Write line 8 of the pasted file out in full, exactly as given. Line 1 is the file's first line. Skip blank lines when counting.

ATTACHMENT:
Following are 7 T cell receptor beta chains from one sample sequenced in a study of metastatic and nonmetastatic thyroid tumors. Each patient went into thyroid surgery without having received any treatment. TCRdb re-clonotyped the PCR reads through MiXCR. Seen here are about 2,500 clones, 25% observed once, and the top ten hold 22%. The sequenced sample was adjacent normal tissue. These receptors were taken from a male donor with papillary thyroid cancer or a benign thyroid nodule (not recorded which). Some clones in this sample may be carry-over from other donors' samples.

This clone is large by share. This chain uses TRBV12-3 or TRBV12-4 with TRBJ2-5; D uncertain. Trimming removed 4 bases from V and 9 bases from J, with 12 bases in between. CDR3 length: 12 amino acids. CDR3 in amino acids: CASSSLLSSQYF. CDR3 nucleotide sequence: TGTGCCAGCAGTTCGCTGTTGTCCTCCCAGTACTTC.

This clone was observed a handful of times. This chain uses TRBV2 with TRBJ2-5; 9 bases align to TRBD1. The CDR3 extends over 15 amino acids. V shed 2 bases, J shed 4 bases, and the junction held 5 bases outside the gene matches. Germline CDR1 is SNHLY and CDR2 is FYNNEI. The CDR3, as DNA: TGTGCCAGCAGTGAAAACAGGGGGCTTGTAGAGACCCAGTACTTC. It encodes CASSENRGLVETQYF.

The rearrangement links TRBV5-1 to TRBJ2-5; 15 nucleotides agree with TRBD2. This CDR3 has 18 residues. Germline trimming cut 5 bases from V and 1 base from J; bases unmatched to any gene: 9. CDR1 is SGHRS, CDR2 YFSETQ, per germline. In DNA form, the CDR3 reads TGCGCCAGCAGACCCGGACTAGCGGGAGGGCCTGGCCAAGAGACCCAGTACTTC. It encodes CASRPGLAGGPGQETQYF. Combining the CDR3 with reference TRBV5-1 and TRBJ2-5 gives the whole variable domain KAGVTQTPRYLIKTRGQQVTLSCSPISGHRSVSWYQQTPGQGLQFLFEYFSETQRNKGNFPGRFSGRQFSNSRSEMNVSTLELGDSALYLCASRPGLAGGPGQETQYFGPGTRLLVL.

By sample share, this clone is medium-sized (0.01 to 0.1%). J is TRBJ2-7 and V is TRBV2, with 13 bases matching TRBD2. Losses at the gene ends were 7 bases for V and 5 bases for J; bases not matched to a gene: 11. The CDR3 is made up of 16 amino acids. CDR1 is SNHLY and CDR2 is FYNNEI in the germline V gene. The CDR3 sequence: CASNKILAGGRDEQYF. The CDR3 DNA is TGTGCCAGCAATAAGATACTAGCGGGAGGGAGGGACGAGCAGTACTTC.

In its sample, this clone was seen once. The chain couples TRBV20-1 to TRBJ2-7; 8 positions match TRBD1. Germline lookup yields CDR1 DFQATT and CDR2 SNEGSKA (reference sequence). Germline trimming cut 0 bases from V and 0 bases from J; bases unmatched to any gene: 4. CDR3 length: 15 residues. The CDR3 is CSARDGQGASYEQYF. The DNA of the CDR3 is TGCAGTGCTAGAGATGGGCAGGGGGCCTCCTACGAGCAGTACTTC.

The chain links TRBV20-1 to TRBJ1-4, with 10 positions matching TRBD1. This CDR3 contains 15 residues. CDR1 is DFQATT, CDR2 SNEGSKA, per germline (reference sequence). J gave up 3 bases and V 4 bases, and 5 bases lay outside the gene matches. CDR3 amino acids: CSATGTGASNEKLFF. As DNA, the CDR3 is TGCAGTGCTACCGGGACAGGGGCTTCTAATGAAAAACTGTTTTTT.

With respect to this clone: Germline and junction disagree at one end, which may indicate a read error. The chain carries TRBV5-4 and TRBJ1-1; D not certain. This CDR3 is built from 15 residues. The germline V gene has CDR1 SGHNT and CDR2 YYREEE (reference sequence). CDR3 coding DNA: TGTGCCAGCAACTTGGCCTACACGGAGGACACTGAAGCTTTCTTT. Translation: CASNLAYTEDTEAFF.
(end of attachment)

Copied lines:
With respect to this clone: Germline and junction disagree at one end, which may indicate a read error. The chain carries TRBV5-4 and TRBJ1-1; D not certain. This CDR3 is built from 15 residues. The germline V gene has CDR1 SGHNT and CDR2 YYREEE (reference sequence). CDR3 coding DNA: TGTGCCAGCAACTTGGCCTACACGGAGGACACTGAAGCTTTCTTT. Translation: CASNLAYTEDTEAFF.